A YEAR IN MUSIC: ENO – Taking Tiger Mountain (By Strategy) (1974)

Review by: Andreas Georgi

Eno’s next album “Another Green World” is most often cited as his best and most influential, and it certainly is a great one, but “Taking Tiger Mountain By Strategy” is my personal favorite. The combination of experimentation, humor, and plenty of pop hooks make this a classic, though a decidedly odd one.

Eno handles all the vocals and, while he certainly is no great singer technically (he’s referred to himself as a “non-musician), he does have a unique. mannered style that grows on you. I don’t know if you can call it a “concept” album, but there are some threads that run through the songs – travel, conspiracy, China. Each song has a unique sound texture to it, resulting from unorthodox instrumentation (one song has a typewriter solo) and Eno’s trademark and groundbreaking sound treatments. The album starts of with a very melodic pop ditty called “Burning Airlines Give You So Much More”. That incongruity sets the tone for the rest of the album. “Third Uncle”s scratchy, staccato guitars foreshadow Gang of Four and Wire, among others. The most challenging listen on the album is definitely “Put a Straw Under Baby”, which is a deranged, deliberately out-of-tune lullaby with surreal lyrics, and features the Portsmouth Sinfonia. The Sinfonia, of which Eno was a member, has only two requirements – that members honestly try to play well, and that they show up for rehearsals. You need to hear this to believe it! Quite honestly it’s a bit of an “Excedrin Moment”, but very creative. The closing title track is a pretty, airy, melodic piece that presages the ambient direction that he would take, starting with his next album (A.G.W.).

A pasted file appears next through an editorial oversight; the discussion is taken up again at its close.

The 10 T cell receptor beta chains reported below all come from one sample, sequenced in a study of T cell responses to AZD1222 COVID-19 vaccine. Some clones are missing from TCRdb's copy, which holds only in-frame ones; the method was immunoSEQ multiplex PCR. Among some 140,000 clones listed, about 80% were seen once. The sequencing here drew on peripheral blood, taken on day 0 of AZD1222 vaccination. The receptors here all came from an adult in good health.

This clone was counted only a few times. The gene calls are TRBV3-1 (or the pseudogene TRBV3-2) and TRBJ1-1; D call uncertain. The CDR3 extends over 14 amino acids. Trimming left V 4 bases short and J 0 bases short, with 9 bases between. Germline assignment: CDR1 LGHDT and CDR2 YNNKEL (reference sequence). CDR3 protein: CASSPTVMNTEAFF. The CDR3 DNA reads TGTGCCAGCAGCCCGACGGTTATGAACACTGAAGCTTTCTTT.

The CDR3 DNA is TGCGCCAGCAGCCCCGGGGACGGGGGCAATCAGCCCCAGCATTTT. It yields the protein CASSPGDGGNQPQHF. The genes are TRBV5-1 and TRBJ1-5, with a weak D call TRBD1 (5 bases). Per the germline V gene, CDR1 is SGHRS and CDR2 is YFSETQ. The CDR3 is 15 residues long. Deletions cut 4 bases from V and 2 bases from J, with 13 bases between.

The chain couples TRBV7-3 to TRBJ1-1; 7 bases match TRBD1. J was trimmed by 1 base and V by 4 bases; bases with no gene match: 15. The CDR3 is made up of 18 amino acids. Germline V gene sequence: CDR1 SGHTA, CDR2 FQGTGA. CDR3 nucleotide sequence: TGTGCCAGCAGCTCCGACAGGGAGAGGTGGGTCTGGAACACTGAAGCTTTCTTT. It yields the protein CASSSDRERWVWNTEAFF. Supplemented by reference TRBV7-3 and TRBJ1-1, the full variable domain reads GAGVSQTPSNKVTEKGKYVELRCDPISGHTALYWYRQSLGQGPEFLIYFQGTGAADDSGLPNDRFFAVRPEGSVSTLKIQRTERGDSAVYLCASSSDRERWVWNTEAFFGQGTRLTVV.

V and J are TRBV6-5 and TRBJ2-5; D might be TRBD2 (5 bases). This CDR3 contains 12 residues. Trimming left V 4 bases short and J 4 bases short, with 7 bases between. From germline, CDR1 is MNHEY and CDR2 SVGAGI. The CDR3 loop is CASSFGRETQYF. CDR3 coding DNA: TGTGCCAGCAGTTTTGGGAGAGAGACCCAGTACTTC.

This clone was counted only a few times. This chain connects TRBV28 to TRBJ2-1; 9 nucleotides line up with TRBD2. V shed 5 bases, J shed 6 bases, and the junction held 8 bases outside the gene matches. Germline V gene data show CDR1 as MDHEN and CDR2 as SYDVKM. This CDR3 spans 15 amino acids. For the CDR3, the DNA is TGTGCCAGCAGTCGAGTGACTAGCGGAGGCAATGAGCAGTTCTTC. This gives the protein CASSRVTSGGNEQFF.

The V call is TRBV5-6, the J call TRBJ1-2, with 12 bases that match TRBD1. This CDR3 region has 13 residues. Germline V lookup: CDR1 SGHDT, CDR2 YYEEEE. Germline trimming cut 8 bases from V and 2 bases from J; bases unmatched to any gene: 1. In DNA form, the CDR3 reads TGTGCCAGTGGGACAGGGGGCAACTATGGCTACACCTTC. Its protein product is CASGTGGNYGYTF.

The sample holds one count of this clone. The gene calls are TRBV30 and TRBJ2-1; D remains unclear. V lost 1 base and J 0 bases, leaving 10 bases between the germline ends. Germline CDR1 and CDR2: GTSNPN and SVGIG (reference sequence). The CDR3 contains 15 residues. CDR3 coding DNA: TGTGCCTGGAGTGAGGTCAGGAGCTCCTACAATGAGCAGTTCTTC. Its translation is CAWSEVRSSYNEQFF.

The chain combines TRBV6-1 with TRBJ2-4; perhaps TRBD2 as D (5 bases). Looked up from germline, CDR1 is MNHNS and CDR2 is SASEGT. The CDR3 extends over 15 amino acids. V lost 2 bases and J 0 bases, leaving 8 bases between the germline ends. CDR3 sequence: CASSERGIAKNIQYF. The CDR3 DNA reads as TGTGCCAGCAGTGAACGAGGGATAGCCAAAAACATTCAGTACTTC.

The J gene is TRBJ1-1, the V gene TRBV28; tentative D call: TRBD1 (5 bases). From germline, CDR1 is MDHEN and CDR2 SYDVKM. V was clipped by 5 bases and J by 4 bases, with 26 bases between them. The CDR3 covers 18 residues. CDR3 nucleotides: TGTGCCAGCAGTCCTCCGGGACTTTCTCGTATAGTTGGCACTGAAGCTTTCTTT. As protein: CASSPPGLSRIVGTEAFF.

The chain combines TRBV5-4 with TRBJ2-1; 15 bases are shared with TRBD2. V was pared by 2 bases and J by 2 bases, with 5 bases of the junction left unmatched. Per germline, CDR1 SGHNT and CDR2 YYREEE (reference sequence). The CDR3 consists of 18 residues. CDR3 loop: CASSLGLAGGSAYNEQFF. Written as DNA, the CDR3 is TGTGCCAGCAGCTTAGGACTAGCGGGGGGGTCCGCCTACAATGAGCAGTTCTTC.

This album was released in 1974 and was ahead of its time. Eno had a huge influence on all sorts of new wave and post-punk bands that came on the scene some years later, starting with Talking Heads. I first heard the album in the late 70’s and even then I remember how odd the album sounded. It’s a cliché, but one of Eno’s talents is his ability to “think outside the box”. In an interview David Bowie, who worked with Eno in the late 70’s on some groundbreaking albums, said they deliberately threw away the instruction manuals for the synthesizers, to see what kind of “bleeps and farts” they could come up with. Eno took (and further developed) elements from the avant-garde and applied them to pop music. Many of these innovations have since become part of the mainstream (sampling, incorporation of non-musical elements), and the electronics sounds decidedly retro now, but the creativity and quirkiness still makes it sound like nothing else. Historical significance aside, this is also a very enjoyable album. Highly recommended.

This review is also posted on Amazon here.